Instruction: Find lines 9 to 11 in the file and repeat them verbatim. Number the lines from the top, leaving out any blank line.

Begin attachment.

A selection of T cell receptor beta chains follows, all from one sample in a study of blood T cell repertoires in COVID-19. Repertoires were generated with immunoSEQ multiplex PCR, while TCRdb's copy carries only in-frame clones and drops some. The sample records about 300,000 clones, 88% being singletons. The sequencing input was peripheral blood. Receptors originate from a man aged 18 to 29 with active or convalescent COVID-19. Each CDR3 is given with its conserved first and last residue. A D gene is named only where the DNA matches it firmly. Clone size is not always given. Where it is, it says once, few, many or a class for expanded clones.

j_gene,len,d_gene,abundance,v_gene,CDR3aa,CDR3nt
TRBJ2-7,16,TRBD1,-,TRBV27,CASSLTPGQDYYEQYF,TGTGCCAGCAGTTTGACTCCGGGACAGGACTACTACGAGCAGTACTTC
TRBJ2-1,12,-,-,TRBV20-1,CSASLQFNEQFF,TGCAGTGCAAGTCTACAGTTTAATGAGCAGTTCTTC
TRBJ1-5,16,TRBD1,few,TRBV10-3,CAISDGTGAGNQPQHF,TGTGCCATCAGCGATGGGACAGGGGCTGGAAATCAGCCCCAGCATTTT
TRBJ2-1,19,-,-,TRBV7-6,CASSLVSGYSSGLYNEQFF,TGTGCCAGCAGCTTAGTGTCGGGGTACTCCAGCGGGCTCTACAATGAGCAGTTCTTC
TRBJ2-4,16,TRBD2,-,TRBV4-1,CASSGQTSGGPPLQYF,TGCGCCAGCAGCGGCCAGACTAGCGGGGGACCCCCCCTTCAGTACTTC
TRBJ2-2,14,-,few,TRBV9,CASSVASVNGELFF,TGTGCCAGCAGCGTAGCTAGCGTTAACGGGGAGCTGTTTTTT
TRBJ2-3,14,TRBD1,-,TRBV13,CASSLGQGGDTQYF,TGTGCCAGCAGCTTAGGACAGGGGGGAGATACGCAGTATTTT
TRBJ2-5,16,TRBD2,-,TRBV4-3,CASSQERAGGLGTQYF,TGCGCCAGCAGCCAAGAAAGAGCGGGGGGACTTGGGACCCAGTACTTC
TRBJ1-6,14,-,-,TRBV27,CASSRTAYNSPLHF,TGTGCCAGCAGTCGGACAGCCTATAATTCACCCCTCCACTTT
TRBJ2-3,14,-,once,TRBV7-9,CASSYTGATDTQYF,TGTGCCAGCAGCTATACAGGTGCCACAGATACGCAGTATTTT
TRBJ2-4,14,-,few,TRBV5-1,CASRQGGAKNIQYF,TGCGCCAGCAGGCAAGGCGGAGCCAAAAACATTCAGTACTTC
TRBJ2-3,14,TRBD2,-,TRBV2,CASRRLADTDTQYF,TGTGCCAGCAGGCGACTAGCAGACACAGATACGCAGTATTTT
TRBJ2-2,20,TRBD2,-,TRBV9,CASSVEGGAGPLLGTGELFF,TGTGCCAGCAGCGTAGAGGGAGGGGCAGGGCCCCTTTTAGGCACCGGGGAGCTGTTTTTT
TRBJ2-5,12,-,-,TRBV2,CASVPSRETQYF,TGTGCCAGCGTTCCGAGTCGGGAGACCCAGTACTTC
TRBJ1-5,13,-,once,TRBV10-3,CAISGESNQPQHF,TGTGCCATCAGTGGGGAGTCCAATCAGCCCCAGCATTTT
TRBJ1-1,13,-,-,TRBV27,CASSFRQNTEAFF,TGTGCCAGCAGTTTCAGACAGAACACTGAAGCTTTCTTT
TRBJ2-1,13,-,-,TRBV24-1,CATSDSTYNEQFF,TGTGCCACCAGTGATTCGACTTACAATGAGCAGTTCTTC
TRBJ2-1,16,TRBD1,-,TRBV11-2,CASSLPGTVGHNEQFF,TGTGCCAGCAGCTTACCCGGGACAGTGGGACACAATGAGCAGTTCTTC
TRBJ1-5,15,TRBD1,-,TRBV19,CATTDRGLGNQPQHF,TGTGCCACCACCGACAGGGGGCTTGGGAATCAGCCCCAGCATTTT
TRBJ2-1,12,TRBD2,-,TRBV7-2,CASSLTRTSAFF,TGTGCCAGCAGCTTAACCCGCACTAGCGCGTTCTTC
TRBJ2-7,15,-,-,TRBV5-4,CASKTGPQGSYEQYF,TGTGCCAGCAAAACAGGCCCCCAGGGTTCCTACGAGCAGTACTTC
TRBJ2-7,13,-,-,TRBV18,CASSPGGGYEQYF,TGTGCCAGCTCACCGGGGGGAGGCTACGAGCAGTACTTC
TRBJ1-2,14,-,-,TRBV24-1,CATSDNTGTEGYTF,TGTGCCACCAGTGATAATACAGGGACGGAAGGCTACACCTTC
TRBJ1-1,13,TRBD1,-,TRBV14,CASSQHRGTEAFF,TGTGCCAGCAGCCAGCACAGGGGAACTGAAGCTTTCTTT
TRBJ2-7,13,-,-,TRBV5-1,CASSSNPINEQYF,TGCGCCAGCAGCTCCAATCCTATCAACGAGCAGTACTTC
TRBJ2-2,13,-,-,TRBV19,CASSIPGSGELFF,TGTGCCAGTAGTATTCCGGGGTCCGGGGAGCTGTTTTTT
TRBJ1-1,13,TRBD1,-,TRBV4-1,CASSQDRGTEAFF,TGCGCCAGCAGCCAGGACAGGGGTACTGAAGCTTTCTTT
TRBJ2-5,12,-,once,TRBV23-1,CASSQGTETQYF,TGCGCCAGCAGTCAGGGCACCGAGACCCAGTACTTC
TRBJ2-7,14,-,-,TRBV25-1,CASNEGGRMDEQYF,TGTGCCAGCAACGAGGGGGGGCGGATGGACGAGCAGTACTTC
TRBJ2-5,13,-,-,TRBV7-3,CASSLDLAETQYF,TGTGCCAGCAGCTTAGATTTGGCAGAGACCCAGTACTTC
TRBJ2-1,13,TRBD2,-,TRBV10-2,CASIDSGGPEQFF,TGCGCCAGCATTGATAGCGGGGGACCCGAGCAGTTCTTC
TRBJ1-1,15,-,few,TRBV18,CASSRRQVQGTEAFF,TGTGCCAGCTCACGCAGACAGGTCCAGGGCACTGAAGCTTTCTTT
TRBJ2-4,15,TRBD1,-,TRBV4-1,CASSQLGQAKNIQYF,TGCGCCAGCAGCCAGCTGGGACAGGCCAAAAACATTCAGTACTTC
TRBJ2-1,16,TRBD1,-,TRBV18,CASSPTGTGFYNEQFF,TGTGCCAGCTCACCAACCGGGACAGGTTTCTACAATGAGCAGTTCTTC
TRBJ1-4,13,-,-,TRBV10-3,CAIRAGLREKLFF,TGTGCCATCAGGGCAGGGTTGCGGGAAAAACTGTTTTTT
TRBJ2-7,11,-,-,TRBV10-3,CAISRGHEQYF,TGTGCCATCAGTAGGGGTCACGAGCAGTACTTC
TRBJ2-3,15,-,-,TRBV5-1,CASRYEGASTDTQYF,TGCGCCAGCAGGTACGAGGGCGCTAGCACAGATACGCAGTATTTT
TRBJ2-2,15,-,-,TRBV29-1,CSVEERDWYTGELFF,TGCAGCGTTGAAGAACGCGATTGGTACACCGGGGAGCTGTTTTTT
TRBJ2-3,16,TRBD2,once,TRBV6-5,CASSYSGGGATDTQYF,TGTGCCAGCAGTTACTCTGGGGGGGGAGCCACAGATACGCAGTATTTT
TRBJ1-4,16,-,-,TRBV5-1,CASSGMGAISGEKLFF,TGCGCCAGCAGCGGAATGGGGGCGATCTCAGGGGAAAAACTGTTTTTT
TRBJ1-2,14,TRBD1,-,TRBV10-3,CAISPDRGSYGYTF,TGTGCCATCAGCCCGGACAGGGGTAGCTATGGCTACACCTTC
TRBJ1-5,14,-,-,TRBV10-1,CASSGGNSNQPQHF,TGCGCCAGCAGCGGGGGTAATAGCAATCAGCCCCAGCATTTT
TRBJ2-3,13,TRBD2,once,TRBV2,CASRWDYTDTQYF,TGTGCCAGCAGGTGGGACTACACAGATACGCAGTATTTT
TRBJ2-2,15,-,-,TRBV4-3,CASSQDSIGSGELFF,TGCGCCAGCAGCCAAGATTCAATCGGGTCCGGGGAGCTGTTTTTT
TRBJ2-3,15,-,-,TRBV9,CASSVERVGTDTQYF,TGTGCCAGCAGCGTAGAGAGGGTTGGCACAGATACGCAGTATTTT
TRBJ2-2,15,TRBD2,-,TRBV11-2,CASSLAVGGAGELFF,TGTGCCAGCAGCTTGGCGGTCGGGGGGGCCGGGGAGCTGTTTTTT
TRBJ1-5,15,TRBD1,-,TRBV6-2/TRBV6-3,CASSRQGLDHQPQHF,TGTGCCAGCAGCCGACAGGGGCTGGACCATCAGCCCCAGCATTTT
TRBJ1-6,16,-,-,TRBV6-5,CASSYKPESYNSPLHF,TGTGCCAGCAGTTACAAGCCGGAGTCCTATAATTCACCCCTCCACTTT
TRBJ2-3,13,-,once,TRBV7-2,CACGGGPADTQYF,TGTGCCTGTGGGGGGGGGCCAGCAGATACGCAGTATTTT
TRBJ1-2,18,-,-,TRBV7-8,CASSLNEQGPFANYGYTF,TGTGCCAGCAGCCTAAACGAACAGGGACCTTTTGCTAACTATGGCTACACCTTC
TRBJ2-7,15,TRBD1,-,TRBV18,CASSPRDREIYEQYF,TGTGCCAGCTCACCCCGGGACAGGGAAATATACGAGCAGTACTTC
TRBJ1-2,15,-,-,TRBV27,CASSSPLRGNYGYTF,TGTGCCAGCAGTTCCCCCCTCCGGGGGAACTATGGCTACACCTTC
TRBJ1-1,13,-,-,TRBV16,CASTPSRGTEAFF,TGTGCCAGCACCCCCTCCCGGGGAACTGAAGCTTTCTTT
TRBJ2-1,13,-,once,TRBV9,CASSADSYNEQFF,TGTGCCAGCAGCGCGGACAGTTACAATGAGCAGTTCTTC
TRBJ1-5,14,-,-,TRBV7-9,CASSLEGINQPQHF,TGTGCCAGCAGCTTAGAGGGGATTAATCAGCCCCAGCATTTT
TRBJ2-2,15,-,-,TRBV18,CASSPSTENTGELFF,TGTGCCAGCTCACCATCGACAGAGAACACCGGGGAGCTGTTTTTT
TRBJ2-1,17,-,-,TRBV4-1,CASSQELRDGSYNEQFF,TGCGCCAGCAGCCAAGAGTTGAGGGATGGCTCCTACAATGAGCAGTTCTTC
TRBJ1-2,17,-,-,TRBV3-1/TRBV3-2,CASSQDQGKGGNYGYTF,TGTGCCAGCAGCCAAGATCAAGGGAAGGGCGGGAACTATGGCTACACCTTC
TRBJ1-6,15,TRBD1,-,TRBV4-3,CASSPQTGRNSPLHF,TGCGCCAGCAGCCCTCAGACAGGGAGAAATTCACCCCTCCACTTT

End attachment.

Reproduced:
TRBJ2-3,14,TRBD1,-,TRBV13,CASSLGQGGDTQYF,TGTGCCAGCAGCTTAGGACAGGGGGGAGATACGCAGTATTTT
TRBJ2-5,16,TRBD2,-,TRBV4-3,CASSQERAGGLGTQYF,TGCGCCAGCAGCCAAGAAAGAGCGGGGGGACTTGGGACCCAGTACTTC
TRBJ1-6,14,-,-,TRBV27,CASSRTAYNSPLHF,TGTGCCAGCAGTCGGACAGCCTATAATTCACCCCTCCACTTT